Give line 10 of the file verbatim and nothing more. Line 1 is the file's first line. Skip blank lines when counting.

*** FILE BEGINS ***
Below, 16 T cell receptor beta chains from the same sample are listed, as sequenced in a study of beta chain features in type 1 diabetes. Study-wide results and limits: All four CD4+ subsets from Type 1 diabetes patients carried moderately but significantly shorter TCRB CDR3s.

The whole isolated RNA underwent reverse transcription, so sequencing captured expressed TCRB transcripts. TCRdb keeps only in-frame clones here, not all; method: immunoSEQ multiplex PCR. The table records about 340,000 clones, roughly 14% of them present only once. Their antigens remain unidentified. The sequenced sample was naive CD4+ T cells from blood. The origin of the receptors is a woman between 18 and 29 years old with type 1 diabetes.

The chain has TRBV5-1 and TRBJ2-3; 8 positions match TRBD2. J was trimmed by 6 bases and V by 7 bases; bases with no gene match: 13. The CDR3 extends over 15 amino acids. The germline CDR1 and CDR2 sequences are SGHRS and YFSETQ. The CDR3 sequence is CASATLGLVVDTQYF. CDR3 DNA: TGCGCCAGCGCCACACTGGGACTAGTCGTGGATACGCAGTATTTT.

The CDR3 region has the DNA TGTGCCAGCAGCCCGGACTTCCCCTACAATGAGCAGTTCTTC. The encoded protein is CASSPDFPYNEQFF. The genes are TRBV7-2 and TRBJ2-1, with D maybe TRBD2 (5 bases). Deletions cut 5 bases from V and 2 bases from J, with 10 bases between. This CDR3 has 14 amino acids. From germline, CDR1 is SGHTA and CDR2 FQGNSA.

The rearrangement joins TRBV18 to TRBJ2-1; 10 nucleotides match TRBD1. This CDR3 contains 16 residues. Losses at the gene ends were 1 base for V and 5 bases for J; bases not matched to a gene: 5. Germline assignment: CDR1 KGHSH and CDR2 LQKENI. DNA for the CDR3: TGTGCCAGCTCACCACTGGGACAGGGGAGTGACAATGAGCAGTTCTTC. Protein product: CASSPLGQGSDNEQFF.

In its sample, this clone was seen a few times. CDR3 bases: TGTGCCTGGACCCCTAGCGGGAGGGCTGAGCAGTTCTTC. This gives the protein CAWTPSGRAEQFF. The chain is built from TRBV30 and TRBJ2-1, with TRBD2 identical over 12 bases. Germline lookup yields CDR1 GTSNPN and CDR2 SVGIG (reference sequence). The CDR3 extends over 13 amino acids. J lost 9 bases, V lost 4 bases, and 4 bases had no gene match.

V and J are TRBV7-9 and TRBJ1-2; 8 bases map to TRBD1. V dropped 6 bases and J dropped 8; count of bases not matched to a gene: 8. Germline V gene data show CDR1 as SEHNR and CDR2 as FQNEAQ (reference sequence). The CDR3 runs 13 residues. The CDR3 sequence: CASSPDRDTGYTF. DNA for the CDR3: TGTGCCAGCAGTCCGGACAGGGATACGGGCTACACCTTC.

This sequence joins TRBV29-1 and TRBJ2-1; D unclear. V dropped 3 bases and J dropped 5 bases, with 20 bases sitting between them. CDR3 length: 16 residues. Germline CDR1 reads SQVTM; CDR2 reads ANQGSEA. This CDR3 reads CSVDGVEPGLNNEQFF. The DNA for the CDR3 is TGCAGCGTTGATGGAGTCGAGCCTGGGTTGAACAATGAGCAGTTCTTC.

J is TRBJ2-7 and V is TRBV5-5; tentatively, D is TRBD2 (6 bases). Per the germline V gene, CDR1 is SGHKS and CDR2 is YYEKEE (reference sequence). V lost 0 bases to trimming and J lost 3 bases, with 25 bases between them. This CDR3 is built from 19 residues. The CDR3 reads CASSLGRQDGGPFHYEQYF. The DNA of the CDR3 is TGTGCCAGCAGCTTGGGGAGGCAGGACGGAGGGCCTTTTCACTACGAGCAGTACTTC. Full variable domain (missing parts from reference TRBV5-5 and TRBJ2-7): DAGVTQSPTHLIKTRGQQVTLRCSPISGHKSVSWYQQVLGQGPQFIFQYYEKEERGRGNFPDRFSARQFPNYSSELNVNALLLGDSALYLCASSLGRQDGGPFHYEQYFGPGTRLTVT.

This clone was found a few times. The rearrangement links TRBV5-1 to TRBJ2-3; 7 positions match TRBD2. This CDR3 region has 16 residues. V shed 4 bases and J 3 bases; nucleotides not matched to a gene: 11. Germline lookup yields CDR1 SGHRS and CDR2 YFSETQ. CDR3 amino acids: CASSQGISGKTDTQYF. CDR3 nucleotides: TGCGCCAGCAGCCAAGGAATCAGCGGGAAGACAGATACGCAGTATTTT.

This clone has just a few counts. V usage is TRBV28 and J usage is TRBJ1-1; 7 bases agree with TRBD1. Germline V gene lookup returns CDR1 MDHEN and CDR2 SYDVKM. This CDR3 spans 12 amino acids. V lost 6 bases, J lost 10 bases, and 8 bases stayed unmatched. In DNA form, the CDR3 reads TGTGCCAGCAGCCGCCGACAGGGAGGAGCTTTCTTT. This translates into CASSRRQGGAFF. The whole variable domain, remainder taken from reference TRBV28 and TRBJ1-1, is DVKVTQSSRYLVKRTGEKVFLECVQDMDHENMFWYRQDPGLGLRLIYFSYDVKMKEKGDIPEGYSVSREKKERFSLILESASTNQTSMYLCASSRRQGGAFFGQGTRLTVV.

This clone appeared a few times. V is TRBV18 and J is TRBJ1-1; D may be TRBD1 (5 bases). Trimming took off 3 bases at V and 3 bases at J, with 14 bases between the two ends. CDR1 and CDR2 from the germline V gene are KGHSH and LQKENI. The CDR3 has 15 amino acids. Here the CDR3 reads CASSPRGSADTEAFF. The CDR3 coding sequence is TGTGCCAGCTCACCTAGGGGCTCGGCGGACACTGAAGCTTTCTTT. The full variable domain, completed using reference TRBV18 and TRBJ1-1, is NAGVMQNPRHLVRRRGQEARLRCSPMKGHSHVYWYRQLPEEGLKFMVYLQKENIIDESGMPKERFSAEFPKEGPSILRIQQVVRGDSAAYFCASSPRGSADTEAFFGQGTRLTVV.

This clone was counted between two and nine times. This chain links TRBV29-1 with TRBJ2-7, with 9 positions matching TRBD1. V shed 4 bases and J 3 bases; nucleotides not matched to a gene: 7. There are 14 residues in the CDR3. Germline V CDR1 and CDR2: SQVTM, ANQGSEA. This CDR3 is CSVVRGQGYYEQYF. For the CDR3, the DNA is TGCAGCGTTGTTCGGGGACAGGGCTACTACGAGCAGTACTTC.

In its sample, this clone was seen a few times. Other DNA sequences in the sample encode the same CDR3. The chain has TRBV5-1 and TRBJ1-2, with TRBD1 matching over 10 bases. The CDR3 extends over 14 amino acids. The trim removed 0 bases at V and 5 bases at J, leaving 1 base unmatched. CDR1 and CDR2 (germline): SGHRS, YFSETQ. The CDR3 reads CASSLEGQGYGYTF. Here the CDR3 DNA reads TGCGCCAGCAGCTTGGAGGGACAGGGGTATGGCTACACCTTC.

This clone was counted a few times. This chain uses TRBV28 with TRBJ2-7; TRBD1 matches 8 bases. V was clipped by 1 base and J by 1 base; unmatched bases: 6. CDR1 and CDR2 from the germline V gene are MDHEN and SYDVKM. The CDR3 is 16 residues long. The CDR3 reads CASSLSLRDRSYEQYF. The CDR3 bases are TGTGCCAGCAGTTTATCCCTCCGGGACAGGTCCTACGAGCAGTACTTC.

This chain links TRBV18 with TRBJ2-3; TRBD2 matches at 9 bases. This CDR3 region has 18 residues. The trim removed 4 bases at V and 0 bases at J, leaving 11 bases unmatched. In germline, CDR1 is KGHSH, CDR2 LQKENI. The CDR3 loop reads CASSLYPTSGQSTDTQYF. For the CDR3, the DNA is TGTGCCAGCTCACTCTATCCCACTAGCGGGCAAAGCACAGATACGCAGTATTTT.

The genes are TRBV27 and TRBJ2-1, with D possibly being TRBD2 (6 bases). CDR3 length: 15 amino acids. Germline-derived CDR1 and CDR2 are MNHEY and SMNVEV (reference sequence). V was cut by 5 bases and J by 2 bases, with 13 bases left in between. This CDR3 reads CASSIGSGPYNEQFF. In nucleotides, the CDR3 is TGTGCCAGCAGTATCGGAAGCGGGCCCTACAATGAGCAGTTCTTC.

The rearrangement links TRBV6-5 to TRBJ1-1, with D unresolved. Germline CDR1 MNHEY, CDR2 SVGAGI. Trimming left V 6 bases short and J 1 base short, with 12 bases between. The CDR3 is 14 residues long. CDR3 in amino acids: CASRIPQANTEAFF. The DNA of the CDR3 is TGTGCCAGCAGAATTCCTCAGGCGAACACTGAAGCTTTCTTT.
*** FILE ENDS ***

This clone was found a few times. The rearrangement links TRBV5-1 to TRBJ2-3; 7 positions match TRBD2. This CDR3 region has 16 residues. V shed 4 bases and J 3 bases; nucleotides not matched to a gene: 11. Germline lookup yields CDR1 SGHRS and CDR2 YFSETQ. CDR3 amino acids: CASSQGISGKTDTQYF. CDR3 nucleotides: TGCGCCAGCAGCCAAGGAATCAGCGGGAAGACAGATACGCAGTATTTT.